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‘Sublime Archimedean Art’: Shelley’s Steam Engine

Wednesday 21 October 2020, 4.30PM

Speaker(s): John Gardner, Anglia Ruskin University

An example of interactions between engineering, literature and politics can be seen in the work of Percy Shelley. Shelley is remembered mainly as an idealistic, revolutionary son of a baronet; a vegetarian poet who liked to elope and then drowned age 29. On the face of it he seems an unlikely person to champion steam ships. However, Mary Shelley, one of the few recognised romantic period authors who engaged with modern technological experiments, attests to Shelley’s interests in engineering, writing: ‘Shelley reads Calderon, and talks about the steam-engine’. Around the time of the Peterloo massacre Shelley became obsessed by building a steamboat. It infected his thoughts, finances, letters, poetry and politics. It is an interest he shared with his friend the novelist Thomas Love Peacock, who would champion the first steam ships running between Britain and India. Shelley had gained knowledge of the steam engine from publications like Abraham Rees’s multi-volume Cyclopaedia and decided to ally himself to the young engineer Henry Reveley to build a steam powered boat. Steamboats were in fashion. It was new technology. Shelley saw the coexistence of poetry and machinery as a means to transform the ways people thought and lived. Mary Shelley wrote of Percy Shelley’s scheme:

[Shelley] set on foot the project of a steam-boat to ply between Marseilles and Leghorn, for their benefit, as far as pecuniary profit might accrue; at the same time, he took a fervent interest in the undertaking for its own sake. It was not puerile vanity, but a nobler feeling of honest pride, that made him enjoy the idea of being the first to introduce steam navigation into the Gulf of Lyons, and to glory in the consciousness of being in this manner useful to his fellow creatures.[1]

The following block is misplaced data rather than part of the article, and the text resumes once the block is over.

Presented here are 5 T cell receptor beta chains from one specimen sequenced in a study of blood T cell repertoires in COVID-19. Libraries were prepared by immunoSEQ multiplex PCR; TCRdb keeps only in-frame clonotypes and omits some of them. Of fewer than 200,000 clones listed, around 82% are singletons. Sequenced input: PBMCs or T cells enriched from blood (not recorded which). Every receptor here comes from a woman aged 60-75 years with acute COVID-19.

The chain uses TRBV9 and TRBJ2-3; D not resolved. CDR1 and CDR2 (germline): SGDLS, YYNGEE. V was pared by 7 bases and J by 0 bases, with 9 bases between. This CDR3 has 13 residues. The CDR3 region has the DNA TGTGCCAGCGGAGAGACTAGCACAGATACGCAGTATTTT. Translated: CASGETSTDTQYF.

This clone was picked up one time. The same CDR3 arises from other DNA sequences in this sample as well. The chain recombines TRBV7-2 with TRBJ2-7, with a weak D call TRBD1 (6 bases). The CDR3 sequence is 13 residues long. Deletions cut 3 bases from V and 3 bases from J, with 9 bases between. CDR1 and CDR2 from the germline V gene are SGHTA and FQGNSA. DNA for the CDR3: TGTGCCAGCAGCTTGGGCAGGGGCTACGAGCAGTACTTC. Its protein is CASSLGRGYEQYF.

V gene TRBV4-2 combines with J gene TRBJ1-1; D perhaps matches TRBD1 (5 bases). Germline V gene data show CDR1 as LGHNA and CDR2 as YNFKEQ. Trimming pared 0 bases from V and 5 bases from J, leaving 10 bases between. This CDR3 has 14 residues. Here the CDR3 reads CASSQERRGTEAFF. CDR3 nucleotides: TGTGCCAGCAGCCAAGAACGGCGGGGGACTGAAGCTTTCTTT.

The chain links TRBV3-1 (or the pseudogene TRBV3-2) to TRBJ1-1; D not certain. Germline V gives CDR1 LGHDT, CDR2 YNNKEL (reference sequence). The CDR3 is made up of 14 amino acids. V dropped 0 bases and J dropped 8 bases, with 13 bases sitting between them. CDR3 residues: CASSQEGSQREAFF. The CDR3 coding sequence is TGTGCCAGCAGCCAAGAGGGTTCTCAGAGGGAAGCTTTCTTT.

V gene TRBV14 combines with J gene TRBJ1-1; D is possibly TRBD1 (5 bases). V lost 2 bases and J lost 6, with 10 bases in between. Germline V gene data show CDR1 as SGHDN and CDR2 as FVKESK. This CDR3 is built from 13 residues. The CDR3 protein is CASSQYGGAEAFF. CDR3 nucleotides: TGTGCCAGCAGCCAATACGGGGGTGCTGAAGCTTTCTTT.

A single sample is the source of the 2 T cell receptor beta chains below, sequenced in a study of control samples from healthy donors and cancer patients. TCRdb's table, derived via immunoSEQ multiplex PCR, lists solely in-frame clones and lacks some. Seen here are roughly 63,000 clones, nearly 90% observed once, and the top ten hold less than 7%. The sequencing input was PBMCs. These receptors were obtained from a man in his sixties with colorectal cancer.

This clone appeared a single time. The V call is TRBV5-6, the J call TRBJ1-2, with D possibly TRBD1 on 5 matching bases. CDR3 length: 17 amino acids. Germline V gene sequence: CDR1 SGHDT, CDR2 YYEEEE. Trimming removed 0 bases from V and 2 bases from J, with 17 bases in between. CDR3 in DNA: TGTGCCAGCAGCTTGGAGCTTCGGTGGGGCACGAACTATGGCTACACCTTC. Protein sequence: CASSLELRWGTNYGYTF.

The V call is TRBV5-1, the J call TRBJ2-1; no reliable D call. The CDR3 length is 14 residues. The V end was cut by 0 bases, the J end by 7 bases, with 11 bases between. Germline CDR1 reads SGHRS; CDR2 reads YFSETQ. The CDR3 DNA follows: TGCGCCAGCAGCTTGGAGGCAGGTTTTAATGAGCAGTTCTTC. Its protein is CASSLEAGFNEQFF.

This paper examines the reasons why Shelley was interested in making a steamship, and the kind of engineering he was involved in. Specifically, I will argue that Shelley found ready links between the art of the poet and that of the engineer, and that he allied this to a desire to rapidly receive news, and to transmit radical political poetry quickly to a greater number of people.

 [1] (Mary Shelley, 1839)

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Image: Percy Bysshe Shelley, by Alfred Clint, National Portrait Gallery, London.

Location: Zoom